Transitions: Sammy and Saltwater
LAHAINA – Sammy Kadotani, the unofficial mayor of Lahaina who frequently could be seen in his last years at events along Front Street or doing weeding at his son’s pineapple arrow on Lahainaluna Road, was both a friend and friend of this column.
After he passed early this month, longtime buddy Bobbie Baraoidan – who went to school with Sammy’s son, Raymond, for 12 years – noted that “he was the greatest mayor Lahaina ever had.” (Lahaina does not have a mayor, but people who are around a lot and live aloha are often given the unofficial title. Kaanapali has had its so-called mayors, too.)
“Sammy was sharp,” Bobbie noted outside the Kaanapali Beach Hotel, where he has served as a valet for many years. “He knew a lot of the history here and was very knowledgeable. He sometimes would bring me chicken hekka.” Last month, Sammy gave Bobbie – a big San Francisco football fan – a Joe Montana shirt.
Sammy was elusive when it came to publicity. In March 2013, I wrote two columns about Sammy, because his life could not fit in one. It was was titled “OK, OK, the man who couldn’t refuse,” referring to a favorite expression and the fact he could not refuse volunteering when anyone asked.
Sammy said a few years ago that he sometimes would hide behind something when he saw me coming, because he knew I would ask about when he would sit down for an interview
Sammy finally gave in, and during an interview in his home, he showed me his house filled with mementos of Lahaina, a lot of them relating to golf.
Sammy was a bundle of enthusiasm. Once, he told me how excited he was about raising money for the King Kamehameha III statue at the elementary school. The amazing statue graces the lawn there today.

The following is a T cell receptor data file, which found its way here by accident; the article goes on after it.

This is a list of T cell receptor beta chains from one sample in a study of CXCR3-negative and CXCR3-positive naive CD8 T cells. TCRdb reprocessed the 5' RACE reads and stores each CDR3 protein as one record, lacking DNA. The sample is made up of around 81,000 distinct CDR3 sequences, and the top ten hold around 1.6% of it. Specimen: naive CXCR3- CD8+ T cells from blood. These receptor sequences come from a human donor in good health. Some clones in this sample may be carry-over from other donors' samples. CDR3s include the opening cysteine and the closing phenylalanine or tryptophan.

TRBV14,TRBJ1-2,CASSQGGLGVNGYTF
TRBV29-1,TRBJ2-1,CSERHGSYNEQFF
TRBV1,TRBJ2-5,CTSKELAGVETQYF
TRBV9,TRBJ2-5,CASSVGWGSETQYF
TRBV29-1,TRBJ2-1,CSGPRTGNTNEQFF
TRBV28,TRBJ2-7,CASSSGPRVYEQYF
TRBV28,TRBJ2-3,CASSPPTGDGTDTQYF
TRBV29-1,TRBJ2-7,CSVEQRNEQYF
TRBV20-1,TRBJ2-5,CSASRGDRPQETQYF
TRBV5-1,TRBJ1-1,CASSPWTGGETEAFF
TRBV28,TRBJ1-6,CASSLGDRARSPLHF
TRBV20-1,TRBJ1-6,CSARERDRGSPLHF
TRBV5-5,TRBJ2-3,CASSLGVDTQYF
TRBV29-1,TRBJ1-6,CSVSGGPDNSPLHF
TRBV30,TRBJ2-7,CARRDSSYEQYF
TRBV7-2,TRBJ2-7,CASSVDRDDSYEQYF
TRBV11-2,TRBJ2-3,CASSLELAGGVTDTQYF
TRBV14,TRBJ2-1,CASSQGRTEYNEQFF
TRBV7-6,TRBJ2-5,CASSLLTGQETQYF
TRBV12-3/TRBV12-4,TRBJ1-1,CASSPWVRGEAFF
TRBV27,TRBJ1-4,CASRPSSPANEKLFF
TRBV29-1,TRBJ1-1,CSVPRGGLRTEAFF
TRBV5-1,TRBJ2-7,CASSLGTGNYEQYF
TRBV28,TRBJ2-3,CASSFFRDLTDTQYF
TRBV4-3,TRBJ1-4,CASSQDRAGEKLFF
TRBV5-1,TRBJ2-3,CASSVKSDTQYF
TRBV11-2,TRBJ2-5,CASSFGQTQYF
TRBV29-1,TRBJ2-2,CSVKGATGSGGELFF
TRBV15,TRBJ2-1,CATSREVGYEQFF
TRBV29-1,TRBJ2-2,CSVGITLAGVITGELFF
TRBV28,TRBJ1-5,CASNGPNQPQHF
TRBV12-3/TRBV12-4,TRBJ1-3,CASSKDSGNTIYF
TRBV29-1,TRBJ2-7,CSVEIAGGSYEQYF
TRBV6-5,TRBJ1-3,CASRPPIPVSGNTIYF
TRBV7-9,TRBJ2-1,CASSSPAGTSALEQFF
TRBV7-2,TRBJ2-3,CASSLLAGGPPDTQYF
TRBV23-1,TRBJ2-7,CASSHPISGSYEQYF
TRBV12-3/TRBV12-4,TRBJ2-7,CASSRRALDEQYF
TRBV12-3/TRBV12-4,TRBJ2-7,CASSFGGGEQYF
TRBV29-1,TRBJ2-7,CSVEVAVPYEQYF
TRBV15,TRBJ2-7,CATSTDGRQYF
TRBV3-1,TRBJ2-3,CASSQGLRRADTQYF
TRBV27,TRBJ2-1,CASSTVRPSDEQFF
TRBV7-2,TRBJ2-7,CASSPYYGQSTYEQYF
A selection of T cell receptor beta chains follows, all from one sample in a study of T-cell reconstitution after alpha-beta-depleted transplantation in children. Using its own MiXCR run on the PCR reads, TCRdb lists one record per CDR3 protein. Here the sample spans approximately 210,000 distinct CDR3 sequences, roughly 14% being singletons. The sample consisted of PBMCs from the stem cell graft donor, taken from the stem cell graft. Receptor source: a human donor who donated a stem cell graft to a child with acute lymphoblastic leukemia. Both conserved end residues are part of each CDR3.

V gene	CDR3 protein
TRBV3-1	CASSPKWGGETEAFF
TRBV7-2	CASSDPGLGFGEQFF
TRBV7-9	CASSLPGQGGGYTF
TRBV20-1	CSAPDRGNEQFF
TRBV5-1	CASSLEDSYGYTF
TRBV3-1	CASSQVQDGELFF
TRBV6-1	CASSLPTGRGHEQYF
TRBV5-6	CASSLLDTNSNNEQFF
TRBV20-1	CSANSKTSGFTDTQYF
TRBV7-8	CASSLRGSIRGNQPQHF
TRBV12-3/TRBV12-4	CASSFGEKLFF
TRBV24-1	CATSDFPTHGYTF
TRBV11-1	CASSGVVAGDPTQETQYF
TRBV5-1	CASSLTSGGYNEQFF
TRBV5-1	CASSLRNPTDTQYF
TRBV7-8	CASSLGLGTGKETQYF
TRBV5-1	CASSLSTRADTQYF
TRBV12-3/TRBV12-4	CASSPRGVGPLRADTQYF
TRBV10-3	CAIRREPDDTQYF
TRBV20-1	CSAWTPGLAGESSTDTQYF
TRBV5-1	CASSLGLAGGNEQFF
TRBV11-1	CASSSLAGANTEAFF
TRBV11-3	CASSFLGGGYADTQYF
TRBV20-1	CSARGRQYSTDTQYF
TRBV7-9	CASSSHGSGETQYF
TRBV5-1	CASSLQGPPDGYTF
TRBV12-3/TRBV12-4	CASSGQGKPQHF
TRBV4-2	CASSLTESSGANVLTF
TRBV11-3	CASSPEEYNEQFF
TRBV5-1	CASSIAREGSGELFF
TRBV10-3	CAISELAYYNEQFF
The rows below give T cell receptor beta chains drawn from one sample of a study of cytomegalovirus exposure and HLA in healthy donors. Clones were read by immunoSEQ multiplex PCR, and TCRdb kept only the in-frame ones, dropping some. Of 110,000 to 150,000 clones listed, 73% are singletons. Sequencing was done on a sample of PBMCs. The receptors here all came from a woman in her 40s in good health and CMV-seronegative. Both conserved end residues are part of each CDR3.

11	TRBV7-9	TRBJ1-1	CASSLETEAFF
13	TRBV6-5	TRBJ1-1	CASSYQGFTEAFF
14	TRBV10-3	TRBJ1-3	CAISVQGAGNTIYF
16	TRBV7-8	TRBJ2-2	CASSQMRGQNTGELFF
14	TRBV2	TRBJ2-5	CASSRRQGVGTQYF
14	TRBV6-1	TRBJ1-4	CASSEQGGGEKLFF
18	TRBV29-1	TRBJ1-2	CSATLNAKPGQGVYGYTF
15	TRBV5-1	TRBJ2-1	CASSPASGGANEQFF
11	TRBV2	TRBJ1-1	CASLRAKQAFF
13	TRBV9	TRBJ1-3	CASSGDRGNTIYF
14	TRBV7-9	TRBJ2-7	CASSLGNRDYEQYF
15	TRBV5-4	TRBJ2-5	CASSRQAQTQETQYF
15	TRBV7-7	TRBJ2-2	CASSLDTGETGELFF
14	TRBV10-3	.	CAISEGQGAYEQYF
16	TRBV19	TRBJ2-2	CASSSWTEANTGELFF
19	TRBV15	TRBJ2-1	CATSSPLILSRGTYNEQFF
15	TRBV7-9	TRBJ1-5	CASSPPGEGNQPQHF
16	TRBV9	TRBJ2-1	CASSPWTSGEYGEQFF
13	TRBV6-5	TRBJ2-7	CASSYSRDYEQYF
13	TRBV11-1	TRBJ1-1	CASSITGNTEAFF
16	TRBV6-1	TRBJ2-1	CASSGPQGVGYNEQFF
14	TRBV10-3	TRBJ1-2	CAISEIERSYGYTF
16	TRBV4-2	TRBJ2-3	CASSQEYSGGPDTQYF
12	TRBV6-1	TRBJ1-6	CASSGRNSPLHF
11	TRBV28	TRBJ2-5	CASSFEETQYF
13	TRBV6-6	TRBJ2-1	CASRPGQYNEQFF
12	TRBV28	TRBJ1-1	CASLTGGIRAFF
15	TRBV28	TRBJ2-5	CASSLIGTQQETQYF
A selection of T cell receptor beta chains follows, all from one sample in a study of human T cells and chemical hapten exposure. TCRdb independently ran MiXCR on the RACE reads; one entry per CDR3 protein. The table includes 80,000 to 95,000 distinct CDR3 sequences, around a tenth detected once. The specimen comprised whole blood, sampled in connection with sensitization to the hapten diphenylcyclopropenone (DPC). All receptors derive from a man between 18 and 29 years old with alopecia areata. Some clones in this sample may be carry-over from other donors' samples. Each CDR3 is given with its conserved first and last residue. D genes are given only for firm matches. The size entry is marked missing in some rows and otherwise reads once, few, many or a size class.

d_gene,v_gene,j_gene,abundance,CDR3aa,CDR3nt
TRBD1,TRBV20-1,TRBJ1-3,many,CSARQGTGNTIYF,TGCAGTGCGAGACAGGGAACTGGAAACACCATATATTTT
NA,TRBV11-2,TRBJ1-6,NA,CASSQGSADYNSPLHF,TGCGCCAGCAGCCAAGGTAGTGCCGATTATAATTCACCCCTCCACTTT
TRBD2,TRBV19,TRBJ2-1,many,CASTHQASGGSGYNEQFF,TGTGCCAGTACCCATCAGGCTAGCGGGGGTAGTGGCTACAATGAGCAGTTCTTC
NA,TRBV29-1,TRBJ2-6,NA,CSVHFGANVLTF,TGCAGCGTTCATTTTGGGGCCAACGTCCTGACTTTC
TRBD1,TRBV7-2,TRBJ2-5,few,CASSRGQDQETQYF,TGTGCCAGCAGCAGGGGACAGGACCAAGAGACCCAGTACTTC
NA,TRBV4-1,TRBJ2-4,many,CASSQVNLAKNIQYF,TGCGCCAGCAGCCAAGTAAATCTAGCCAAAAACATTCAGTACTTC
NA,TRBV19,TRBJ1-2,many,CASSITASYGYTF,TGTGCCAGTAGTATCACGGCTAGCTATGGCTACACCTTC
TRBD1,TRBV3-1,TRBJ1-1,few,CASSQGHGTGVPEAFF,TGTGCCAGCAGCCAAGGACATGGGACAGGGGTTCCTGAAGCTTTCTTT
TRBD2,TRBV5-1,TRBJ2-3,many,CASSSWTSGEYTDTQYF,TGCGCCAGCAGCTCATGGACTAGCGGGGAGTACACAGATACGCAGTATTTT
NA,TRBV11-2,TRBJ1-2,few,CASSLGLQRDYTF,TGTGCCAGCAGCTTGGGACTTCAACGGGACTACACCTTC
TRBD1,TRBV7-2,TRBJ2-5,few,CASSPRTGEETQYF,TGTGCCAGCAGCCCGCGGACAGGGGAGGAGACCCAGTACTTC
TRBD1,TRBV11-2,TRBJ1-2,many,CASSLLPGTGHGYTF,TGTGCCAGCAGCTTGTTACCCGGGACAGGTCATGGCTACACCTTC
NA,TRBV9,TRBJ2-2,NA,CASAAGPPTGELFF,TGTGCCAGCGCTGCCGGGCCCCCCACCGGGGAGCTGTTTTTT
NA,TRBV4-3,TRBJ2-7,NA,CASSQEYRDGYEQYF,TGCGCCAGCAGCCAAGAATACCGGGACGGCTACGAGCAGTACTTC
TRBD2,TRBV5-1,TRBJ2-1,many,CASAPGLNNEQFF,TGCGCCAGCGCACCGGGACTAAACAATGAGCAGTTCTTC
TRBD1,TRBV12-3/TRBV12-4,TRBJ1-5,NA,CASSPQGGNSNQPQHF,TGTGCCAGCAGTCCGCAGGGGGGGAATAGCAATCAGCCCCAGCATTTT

Another passion in recent years was bricks. Sammy became probably the top brick salesman for Lahaina Restoration Foundation, urging residents to buy one and have it placed in the brickyard behind the restored Pioneer Mill Company Smokestack that LRF worked so hard to preserve and improve.
Also, a year ago or so, it was my idea to revive Sammy’s famous Kaanapali golf tournament as a fundraiser of the new Rotary club. I knew this idea would not fly, because most of the people who would have attended from the old days were no longer on this Earth.
Many will remember Sammy riding around town on his bicycle, even though he was up in years. Undoubtedly, he is now looking down on us, riding his bike past St. Peter to a look down on his beloved town. Just remember, Sammy – keep it in the right gear.
SALTWATER LIVES ON – Will Juergen, who operated Saltwater Signs here for 41 years after migrating from Germany, has met the long-sought goal of selling his business. He said he will now have time to watch football, travel and get to those places on his bucket list.
Will and his company supported many community organizations with donations of signs, including the one on the Front Street lawn of the Lahaina Public Library listing 21 volunteer contractors who made the project possible.
The good news is that the sign company will continue. Mike Comstock (with 30 years of experience in graphic arts and printing) and wife Aoy (pronounced O-E), who has ten years of experience in customer service and sales, will be taking over.
COLUMNIST’S NOTEBOOK: You are reading one of the best columns in the State of Hawaii, according to the Society of Professional Journalists’ Honolulu Chapter. Equally good news: I recently made an appearance on a WGN radio show in Chicago on a station that is heard throughout the Midwest. Rick Kogan of the Chicago Tribune remarked that my columns featuring the character Kapono Gecko matched those of Pulitzer Prize-winning Columnist Mike Royko. It was the best thing to happen during a very good year!